NIZHNY NOVGOROD, Russia (Reuters) - Lionel Messi’s 31st birthday this weekend is an ominous reminder Russia may be his last World Cup and final chance to emulate fellow Argentine great Diego Maradona in lifting the ultimate prize.
The diminutive Argentine captain known as “La Pulga” (The Flea) has won every club accolade imaginable with Barcelona, but has agonisingly missed out on international trophies both at the World Cup and Copa America.
For many Argentines, that means while he may be the world’s best player currently, Messi has not entered the same pantheon as Maradona “El Pibe” (The Kid) who won the 1986 World Cup.
With Argentina looking dysfunctional and under-performing throughout the qualifiers, Messi’s dream of matching Maradona in Russia always looked a tall order.
But it became harder in the 64th minute of Argentina’s opener when his tame penalty was saved by Iceland’s goalkeeper - watched inevitably by Maradona who had lapped up adoring cries of “Dieeeeego!” beforehand.
Though Maradona, 57, consoled Messi that even he too once missed five consecutive penalties and the 1-1 draw with Iceland was a collective failure, the signs are bad.
“Look, I love Messi, we all do. But it’s just not working out for him internationally,” said Guillermo Aguirre, strolling round Nizhny Novgorod as Argentine fans began to arrive for Thursday’s game against Croatia.
“I want to see him lift the cup so the Maradona debate can be ended because it’s not fair on him. But if I’m realistic, Brazil was the best opportunity,” added Aguirre, in reference to Argentina’s 1-0 defeat by Germany in the 2014 final.
Some expect Messi to exit international football after Russia, after his aborted “retirement” in the aftermath of a devastating penalty shootout defeat to Chile in the 2016 Copa America where he again missed from the spot.
He has enjoyed a glittering club career, winning World Player of the Year five times with a string of La Liga and Champions League titles.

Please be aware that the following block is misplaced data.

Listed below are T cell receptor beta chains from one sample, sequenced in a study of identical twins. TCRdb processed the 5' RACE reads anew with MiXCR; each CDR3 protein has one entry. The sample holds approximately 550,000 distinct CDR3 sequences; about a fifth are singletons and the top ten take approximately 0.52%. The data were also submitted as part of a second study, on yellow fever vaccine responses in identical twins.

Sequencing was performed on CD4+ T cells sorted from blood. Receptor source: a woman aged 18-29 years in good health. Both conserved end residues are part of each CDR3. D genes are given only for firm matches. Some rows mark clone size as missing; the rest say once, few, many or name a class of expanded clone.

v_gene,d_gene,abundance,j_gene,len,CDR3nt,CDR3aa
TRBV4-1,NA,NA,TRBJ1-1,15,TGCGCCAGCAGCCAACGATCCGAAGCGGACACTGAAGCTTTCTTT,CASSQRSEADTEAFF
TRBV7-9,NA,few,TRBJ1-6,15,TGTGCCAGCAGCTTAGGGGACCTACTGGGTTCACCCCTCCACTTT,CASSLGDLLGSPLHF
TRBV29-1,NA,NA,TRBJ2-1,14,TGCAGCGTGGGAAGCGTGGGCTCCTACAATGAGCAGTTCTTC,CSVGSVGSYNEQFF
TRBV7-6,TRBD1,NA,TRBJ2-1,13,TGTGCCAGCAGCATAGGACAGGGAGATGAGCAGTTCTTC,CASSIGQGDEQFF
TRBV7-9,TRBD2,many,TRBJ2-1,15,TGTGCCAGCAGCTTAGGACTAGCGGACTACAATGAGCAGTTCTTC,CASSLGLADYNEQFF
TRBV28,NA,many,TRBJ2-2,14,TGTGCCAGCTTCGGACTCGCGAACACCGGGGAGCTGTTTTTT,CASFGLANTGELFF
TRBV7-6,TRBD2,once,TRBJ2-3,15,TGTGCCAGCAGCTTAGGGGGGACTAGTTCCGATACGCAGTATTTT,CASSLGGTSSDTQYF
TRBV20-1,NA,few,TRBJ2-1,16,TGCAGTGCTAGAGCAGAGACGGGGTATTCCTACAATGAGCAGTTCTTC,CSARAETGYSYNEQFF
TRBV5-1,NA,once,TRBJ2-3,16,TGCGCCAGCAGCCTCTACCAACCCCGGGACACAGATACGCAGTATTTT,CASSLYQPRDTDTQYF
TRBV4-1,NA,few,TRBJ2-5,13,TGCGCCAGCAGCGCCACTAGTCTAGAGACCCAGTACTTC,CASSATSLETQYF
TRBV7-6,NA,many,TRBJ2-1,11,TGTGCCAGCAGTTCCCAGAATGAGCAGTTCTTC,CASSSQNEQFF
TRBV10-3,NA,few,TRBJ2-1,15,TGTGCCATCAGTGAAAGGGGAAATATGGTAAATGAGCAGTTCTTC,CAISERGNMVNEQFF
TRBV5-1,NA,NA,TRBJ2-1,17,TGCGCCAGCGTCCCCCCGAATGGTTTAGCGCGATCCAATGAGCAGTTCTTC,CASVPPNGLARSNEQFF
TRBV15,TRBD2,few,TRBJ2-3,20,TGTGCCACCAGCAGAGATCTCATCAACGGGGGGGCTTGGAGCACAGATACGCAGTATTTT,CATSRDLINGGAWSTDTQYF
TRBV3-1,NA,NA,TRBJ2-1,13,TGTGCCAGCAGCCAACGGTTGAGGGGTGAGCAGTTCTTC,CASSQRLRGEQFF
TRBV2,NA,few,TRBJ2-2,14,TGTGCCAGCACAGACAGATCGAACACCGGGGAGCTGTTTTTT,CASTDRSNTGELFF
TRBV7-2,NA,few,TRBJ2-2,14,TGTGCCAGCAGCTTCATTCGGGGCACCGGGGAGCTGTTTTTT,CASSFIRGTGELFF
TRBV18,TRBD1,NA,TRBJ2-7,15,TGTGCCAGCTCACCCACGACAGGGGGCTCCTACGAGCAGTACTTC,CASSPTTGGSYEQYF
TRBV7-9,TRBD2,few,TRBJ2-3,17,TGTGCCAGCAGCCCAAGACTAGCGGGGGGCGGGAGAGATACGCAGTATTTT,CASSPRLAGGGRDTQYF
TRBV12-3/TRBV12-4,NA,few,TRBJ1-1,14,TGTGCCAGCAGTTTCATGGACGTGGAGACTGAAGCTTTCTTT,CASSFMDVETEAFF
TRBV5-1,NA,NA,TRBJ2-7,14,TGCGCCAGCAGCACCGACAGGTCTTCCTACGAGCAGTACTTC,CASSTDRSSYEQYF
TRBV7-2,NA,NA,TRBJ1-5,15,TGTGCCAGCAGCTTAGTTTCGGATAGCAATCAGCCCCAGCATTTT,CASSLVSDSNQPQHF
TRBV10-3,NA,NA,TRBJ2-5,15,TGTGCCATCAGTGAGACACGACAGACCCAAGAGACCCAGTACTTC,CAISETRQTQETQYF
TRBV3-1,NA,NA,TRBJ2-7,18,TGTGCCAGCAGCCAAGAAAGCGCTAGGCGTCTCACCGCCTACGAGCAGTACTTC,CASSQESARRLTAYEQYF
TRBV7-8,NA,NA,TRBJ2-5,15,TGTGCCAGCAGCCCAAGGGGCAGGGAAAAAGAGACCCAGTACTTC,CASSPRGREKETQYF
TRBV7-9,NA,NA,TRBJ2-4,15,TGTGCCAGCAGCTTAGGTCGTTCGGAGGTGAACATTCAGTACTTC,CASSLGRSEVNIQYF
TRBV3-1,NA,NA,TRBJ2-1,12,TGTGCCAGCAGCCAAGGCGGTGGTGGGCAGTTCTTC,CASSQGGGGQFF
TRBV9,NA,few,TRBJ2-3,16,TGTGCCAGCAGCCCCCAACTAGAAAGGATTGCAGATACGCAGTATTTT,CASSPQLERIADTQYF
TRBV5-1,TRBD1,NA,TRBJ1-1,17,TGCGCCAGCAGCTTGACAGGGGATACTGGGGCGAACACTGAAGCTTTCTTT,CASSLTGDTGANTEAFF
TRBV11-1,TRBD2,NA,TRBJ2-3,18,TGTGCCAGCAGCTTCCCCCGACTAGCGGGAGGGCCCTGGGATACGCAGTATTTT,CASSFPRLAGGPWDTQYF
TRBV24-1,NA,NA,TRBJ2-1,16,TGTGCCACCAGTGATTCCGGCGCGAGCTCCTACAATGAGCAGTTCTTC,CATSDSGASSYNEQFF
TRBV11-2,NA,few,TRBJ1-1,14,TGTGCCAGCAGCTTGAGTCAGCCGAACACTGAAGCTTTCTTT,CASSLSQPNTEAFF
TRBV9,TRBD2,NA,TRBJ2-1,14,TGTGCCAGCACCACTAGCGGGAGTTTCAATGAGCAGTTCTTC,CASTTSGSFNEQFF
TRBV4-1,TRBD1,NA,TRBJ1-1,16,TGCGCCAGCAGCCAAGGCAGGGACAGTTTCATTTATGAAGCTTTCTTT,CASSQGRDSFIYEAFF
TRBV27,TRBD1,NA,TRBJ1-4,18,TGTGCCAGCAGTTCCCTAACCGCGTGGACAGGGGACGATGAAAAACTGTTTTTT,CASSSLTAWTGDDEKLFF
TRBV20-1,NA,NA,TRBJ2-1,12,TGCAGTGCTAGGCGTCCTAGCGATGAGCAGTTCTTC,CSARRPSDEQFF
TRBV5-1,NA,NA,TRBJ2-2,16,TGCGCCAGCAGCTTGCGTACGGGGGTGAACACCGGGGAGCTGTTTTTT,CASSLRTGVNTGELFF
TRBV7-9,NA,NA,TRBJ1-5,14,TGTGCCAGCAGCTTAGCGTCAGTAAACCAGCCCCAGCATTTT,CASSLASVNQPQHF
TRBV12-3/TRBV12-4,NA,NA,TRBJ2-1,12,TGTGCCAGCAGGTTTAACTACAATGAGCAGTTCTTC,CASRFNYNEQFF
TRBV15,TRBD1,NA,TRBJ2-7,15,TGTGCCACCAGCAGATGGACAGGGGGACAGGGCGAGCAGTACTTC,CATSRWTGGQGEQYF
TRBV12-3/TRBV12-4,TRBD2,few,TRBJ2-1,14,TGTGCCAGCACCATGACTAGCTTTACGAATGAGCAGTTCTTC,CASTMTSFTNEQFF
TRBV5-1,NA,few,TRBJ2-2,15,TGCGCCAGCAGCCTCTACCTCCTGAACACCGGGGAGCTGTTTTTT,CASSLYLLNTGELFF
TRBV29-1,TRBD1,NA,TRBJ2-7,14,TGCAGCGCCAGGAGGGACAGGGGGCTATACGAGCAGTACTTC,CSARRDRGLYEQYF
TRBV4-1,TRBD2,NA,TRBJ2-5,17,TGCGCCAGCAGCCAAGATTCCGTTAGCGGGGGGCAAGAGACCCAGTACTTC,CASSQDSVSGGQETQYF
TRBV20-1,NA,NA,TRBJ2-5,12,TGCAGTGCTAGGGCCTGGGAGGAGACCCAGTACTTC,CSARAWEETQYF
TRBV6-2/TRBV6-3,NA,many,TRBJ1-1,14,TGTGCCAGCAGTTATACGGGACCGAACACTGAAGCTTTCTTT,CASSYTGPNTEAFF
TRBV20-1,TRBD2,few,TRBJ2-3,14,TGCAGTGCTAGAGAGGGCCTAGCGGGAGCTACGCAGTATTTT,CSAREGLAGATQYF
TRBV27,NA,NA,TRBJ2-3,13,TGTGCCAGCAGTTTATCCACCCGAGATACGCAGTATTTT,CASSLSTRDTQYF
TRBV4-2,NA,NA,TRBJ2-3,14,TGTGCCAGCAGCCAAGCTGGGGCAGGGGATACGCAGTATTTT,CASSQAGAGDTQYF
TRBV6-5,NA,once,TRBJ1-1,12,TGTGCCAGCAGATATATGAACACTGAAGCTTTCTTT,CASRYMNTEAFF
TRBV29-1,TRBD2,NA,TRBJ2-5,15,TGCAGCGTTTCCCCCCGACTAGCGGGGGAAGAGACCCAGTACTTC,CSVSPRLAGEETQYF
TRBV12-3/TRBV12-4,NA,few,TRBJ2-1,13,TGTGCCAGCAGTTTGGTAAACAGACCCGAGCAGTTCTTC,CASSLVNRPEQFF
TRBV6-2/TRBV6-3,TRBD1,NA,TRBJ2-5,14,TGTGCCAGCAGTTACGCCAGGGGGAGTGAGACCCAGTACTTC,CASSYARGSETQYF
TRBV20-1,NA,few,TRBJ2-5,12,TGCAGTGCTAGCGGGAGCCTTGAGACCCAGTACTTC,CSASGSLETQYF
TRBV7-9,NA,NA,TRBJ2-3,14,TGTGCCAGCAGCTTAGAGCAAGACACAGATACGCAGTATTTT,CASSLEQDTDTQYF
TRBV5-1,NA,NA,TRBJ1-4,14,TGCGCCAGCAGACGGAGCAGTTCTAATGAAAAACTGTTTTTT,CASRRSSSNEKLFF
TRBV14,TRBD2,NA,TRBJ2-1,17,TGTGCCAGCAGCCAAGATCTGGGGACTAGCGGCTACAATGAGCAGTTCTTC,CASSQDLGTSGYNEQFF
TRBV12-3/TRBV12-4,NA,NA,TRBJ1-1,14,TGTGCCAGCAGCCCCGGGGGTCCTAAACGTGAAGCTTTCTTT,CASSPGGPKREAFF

“It is clear that Messi’s legacy and standing within the game would be enhanced with victory in Russia this summer, but he does not need to win the World Cup to be viewed as Maradona’s equal,” argued London-based sports writer Greg Lea in an article for The Sportsman.
“The Champions League is now the pinnacle of the global game in terms of quality, and Messi has won that on multiple occasions,” he added, noting Messi won the Golden Ball as best player in Brazil and may have taken the World Cup trophy had Gonzalo Higuain finished better.
At home, Messi’s face and number adorn billboards, masks and shirts around the nation, yet his life story does not command the same sympathies as Maradona, who rose from a grimy slum and showed his flaws with addictions to drugs and alcohol.
By contrast, the more reserved Messi moved to Spain aged 11 and has a model family image. But if he does fail again in Russia, there will be sympathy from fellow professionals who feel team mates and chaotic national authorities let him down, while fickle fans forget he is still Argentina’s top scorer.
“You can’t give all the responsibility to Messi. Because then what’s the point of you being there?” said former Argentine forward Claudio Caniggia. “Messi doesn’t get the same support from his team mates as Maradona.”
Editing by Pritha Sarkar